When the round-abouts took over
Round-abouts reduce collisions and pollution, at least that’s what we were told by the new leaders eager to keep the flow quiet and steady. Palapas are open air, usually round shelters—a tiki hut with a woven palm-tree leaf roof to keep sun rays and bird droppings at bay, but unlike the umbrella, a heavy downpour will get through. I know—how are demonic roundabouts and lazy palapas related? Well, like anything manmade and true, aliens have combined them and created an omniscient cover for every rotunda in town. No sunburns. No more racing through yellow lights. No more excuses.
Hooray! We survived the shipwreck, the sneaky chloroform attack, ice-skating on the ruptured lake, the point of no return. Is there a trophy to commemorate this? Who knows. The day after the happy ending, we’re still happy. It’s too late to hold the elevator door open, but it’s never too late to reach the heights of human drama. People like to survive, couple up, kiss at sunset, and pump out babies like those babies will never outgrow family time, dinnertime—nine stories of toys plummet to the sea, and all that’s left is bacon, omelets, sandwich shop reward cards, a torn pool table covered in apples, one watermelon, and seedless green grapes. Still recovering from last year’s happy ending, we’re not interested in rebirth—only telling the story we had to tell which has been underrated, undersold, and yet, we continue singing our canticle to the sun, the sea, the unborn.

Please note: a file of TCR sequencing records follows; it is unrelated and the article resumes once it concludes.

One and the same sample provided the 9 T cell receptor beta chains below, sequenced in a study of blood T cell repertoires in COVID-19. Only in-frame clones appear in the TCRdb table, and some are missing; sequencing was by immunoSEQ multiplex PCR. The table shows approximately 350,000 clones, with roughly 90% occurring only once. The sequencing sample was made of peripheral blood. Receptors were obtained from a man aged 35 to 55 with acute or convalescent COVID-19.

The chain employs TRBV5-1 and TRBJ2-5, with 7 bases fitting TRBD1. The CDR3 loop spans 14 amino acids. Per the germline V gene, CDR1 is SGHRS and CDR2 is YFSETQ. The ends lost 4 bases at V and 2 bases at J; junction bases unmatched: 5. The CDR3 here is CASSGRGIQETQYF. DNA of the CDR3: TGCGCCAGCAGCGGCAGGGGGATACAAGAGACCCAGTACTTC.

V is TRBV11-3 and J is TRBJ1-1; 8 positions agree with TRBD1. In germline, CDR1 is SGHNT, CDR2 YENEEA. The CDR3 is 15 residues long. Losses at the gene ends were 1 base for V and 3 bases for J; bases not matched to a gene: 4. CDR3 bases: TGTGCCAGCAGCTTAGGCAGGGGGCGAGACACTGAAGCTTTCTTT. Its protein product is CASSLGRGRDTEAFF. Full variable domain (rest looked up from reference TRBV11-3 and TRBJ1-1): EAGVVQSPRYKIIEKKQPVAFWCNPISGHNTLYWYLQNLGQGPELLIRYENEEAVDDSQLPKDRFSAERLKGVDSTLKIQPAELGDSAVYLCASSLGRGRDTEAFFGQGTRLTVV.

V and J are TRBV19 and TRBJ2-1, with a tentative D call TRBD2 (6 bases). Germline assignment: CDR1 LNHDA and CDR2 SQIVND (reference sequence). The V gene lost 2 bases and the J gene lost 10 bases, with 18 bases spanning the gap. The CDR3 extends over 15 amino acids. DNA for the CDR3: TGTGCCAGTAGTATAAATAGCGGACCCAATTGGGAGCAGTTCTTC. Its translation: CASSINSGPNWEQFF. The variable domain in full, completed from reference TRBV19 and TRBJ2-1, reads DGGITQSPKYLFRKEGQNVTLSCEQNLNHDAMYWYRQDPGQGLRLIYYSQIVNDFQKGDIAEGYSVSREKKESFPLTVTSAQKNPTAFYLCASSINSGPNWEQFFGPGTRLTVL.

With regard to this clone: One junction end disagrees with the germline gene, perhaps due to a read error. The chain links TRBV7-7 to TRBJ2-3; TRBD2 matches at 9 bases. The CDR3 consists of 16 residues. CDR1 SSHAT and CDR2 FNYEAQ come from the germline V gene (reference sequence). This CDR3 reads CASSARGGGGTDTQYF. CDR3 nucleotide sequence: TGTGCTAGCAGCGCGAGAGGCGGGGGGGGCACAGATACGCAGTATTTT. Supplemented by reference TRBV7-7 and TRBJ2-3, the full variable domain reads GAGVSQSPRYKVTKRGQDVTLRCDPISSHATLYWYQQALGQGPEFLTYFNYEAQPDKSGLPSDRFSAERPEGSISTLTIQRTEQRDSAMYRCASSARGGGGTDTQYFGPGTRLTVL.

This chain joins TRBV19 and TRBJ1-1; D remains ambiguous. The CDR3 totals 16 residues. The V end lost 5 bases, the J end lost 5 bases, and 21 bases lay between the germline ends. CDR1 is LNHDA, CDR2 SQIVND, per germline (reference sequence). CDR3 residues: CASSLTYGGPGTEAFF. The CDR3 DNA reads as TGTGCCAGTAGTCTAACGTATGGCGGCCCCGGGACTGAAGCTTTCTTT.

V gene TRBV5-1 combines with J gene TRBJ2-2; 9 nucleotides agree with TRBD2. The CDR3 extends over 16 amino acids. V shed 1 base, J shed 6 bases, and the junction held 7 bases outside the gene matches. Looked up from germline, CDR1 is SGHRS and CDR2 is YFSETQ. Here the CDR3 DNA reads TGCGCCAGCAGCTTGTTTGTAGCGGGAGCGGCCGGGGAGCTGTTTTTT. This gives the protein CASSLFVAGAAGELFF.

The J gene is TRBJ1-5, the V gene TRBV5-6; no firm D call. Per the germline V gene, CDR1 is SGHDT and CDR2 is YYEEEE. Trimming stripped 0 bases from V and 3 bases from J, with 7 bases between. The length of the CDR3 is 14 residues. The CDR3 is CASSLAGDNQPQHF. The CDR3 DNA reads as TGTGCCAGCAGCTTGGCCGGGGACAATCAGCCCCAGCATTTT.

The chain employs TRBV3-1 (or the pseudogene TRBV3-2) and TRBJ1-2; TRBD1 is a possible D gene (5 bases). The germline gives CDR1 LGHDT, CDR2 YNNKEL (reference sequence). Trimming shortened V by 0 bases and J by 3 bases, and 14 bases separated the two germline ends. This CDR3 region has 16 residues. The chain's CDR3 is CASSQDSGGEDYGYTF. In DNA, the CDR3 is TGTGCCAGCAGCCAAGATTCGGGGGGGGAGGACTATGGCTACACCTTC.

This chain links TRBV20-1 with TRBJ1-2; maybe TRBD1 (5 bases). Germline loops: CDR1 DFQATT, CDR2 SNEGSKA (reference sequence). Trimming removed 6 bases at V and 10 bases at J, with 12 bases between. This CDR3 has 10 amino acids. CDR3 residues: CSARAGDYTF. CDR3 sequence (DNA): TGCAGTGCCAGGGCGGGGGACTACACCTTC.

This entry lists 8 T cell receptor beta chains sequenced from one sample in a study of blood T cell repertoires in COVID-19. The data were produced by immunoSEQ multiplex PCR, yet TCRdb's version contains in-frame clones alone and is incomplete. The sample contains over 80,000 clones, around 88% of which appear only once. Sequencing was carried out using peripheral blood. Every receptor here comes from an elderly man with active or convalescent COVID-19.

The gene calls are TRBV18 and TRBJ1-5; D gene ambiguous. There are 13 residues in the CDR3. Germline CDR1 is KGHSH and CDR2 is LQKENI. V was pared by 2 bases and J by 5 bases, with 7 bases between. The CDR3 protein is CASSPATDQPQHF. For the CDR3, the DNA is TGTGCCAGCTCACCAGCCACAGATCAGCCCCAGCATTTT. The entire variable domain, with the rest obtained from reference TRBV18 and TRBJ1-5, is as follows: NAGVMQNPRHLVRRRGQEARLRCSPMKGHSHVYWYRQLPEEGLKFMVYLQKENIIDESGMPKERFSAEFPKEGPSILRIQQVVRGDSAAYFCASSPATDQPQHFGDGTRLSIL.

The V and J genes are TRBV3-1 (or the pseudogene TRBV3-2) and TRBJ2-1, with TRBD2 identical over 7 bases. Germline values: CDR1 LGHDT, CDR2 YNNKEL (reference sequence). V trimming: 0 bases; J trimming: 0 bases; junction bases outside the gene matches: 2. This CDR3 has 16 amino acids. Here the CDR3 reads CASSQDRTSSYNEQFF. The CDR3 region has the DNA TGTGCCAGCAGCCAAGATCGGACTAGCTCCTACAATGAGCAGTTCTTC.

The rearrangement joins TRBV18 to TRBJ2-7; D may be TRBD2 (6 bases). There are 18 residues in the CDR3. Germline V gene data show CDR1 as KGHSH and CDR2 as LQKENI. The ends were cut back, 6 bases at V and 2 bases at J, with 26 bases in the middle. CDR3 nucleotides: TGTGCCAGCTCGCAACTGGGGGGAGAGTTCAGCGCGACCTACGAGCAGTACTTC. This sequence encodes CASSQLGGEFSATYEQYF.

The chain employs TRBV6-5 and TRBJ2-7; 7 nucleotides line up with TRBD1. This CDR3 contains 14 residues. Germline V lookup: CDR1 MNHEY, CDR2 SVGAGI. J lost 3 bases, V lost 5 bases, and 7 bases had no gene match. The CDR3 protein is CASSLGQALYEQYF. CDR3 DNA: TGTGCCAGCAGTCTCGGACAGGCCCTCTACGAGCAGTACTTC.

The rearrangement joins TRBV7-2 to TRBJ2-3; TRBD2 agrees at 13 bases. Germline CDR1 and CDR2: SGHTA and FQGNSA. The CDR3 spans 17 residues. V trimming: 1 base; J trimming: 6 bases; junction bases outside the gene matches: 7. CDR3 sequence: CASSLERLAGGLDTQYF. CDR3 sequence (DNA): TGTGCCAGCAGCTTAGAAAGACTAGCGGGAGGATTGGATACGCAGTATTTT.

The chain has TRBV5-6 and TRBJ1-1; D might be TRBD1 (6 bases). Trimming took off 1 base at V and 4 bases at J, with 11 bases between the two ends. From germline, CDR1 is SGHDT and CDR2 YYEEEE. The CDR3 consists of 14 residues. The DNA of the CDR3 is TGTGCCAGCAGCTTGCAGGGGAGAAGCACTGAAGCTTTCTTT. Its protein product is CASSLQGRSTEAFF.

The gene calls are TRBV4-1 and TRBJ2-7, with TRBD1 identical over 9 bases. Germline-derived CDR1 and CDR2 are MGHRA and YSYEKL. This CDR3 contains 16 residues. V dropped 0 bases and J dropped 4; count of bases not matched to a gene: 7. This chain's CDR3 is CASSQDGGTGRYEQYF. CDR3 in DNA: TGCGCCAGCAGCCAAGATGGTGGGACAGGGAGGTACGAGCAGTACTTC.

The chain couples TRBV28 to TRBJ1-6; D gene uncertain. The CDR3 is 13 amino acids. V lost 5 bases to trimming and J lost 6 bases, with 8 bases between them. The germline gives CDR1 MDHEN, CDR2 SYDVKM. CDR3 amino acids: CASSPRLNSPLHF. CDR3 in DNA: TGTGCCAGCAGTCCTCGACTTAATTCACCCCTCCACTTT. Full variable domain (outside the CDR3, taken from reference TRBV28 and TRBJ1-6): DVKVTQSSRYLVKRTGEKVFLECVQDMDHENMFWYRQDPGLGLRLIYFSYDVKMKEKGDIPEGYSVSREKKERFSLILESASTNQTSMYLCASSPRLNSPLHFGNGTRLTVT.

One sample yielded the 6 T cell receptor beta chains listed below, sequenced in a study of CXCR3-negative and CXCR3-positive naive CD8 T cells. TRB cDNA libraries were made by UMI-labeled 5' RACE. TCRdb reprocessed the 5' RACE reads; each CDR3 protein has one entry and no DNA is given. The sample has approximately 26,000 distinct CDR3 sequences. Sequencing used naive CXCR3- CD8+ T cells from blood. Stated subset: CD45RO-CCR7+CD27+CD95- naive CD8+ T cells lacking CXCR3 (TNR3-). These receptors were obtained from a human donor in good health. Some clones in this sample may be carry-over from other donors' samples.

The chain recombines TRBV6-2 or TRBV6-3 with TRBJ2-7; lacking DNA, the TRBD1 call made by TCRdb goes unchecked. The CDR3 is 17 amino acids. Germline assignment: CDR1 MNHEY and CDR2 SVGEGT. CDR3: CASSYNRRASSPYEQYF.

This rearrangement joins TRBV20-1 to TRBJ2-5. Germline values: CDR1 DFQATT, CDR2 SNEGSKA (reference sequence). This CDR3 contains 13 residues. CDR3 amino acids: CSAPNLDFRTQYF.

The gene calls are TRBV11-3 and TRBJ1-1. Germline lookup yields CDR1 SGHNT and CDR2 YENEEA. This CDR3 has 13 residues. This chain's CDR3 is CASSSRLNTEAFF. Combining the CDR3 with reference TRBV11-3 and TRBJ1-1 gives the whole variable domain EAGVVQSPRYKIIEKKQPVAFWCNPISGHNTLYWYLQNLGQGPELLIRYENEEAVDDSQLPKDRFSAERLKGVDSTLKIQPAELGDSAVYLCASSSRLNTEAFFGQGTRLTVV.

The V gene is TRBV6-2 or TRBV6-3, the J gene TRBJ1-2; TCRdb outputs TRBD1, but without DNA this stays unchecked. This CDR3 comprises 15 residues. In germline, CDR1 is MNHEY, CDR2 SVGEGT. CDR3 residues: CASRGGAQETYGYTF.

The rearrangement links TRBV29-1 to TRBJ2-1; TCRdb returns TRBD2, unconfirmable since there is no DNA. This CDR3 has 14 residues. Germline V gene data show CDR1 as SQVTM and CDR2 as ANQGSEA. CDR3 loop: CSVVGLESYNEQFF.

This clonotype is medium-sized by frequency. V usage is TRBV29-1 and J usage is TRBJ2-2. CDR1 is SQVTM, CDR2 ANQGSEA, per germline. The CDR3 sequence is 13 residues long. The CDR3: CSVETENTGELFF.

Cat Dixon (she/her) is the author of Eva and Too Heavy to Carry (Stephen F. Austin University Press, 2016, 2014) and the chapbook, Table for Two (Poet’s Haven, 2019). She is a poetry editor at The Good Life Review. Her newest poetry collection What Happens in Nebraska comes out this fall.